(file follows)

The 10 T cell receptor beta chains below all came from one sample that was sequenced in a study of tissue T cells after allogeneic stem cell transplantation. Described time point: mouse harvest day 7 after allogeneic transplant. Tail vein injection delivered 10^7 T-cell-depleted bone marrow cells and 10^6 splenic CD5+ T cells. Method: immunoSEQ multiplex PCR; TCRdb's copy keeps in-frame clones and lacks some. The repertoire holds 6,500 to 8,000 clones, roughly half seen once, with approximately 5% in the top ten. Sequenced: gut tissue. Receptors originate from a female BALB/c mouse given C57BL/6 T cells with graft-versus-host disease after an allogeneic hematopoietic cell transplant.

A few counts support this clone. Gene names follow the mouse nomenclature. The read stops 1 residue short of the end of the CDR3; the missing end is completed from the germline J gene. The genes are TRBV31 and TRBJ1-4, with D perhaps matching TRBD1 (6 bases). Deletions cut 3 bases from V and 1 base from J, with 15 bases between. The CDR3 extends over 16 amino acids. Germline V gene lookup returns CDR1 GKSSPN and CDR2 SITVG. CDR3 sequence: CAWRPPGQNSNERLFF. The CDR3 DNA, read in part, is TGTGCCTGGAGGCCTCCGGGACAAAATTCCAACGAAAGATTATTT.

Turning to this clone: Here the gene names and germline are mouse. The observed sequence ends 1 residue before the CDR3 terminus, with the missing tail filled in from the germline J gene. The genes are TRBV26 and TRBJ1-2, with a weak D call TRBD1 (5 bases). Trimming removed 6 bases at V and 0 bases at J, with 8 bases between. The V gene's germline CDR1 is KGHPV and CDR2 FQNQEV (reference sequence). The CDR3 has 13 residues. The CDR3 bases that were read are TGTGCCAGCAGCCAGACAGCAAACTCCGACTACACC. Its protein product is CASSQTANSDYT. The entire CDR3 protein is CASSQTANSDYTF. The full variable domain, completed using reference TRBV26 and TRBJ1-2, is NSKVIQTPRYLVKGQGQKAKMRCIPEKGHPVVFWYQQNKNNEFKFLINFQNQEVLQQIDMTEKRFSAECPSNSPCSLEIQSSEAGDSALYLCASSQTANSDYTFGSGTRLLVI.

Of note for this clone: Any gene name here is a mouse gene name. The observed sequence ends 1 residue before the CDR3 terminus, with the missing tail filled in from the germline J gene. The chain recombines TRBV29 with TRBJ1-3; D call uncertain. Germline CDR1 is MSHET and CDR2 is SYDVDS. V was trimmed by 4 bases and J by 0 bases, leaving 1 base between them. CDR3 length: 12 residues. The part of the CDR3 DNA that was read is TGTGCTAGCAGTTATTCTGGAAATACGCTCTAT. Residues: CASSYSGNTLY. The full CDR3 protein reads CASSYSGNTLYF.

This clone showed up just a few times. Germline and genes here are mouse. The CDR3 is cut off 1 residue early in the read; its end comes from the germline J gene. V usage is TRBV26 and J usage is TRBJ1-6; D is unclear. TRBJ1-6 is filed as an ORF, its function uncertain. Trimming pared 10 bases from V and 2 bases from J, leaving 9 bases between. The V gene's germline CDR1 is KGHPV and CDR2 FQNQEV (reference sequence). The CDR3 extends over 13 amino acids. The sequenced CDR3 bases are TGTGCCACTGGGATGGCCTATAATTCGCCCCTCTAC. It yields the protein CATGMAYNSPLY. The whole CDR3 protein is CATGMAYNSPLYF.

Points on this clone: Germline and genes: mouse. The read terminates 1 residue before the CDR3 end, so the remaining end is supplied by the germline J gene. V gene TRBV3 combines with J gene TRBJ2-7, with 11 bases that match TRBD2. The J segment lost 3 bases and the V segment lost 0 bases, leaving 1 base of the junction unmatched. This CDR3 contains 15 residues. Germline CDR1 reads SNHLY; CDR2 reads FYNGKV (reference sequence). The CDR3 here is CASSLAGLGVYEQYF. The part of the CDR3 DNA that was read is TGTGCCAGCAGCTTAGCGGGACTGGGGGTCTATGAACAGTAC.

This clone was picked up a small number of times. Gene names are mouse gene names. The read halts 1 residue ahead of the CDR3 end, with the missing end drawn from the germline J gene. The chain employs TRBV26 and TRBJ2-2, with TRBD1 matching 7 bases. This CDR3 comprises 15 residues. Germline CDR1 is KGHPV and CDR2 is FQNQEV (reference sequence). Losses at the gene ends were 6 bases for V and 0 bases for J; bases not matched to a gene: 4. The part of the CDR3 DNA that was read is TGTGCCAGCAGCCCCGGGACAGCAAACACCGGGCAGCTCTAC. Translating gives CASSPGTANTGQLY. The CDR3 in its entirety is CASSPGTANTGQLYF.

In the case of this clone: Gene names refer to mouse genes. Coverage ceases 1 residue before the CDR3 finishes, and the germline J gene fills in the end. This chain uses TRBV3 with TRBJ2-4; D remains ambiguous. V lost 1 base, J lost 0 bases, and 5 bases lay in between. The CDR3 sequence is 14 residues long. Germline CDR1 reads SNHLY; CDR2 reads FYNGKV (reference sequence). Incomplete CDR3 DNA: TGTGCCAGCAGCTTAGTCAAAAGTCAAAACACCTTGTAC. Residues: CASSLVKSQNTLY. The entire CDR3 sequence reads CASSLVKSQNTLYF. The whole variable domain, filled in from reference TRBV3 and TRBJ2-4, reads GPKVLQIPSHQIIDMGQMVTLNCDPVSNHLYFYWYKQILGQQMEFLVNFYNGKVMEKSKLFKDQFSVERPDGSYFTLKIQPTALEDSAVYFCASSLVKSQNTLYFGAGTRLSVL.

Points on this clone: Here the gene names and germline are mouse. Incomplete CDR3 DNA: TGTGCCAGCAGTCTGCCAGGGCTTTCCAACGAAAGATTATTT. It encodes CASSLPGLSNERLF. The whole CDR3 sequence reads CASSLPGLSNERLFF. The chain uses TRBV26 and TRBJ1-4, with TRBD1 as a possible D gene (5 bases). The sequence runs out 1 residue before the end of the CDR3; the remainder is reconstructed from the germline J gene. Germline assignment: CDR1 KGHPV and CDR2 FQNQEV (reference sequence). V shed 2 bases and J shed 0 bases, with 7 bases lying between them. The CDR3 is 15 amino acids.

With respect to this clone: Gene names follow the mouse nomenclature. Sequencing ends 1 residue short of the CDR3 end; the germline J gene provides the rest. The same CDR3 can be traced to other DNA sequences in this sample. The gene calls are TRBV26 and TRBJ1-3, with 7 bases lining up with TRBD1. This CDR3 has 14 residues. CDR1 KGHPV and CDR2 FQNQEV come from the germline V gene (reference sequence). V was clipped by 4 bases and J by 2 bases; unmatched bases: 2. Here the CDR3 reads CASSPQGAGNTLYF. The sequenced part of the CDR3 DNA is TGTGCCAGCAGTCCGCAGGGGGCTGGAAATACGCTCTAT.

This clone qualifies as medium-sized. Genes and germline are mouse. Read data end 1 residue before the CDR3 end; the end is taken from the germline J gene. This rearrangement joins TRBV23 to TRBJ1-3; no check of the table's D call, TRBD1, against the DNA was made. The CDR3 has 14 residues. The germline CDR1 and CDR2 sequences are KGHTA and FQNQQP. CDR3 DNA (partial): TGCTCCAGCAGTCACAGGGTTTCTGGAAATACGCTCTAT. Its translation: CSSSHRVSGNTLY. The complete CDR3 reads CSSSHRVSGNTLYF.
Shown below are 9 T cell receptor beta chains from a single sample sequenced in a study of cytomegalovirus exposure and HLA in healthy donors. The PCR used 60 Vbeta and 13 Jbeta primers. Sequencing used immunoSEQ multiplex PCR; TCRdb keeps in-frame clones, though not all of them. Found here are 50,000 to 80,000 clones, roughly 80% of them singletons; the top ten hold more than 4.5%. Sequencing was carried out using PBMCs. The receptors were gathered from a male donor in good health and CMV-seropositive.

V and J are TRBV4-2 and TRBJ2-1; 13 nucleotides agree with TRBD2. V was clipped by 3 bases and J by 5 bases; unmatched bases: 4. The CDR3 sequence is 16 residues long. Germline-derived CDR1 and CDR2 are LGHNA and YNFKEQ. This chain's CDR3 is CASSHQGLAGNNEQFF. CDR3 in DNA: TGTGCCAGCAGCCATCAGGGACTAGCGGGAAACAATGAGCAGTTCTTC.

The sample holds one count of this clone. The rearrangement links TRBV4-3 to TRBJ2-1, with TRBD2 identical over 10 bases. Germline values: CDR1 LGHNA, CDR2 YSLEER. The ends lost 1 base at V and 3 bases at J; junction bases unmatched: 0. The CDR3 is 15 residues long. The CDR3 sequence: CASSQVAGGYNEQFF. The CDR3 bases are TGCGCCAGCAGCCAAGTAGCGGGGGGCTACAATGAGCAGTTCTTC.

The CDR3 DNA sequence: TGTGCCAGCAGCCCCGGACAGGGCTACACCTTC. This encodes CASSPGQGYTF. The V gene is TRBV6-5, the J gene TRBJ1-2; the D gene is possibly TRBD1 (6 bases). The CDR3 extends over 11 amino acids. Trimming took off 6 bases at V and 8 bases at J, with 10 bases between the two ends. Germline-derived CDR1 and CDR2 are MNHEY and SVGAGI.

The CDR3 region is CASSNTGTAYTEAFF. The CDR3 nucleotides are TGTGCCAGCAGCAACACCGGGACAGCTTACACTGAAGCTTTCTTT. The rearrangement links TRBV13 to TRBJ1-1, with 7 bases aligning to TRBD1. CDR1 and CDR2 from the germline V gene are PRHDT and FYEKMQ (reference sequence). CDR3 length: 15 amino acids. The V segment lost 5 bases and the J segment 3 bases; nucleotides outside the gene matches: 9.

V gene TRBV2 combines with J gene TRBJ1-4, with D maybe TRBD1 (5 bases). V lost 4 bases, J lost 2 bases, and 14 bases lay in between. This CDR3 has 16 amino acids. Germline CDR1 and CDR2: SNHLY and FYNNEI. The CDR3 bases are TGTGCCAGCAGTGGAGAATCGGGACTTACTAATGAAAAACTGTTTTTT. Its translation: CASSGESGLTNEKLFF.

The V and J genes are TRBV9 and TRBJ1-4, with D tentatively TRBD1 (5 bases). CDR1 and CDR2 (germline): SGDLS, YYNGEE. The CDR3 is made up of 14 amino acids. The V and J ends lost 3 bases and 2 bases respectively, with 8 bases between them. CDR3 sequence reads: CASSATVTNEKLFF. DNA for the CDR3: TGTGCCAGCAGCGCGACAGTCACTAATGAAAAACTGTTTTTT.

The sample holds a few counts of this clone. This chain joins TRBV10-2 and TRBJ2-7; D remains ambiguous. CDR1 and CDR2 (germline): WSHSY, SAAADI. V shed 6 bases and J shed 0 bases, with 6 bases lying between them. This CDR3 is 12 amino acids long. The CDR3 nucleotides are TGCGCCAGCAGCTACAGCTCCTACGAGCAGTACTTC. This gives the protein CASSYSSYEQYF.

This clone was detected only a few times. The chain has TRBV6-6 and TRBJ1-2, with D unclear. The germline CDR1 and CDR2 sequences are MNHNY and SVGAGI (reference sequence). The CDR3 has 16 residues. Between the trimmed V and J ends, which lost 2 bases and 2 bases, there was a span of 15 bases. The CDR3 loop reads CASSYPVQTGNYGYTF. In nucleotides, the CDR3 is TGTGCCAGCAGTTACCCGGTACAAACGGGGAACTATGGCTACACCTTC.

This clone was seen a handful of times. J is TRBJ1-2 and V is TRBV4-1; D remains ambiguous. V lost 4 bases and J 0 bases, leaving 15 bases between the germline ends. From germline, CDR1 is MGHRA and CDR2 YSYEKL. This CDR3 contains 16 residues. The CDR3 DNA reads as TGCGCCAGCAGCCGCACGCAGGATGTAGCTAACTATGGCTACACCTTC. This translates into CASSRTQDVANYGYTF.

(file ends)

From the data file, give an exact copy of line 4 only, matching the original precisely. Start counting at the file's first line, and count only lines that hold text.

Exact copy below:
Of note for this clone: Any gene name here is a mouse gene name. The observed sequence ends 1 residue before the CDR3 terminus, with the missing tail filled in from the germline J gene. The chain recombines TRBV29 with TRBJ1-3; D call uncertain. Germline CDR1 is MSHET and CDR2 is SYDVDS. V was trimmed by 4 bases and J by 0 bases, leaving 1 base between them. CDR3 length: 12 residues. The part of the CDR3 DNA that was read is TGTGCTAGCAGTTATTCTGGAAATACGCTCTAT. Residues: CASSYSGNTLY. The full CDR3 protein reads CASSYSGNTLYF.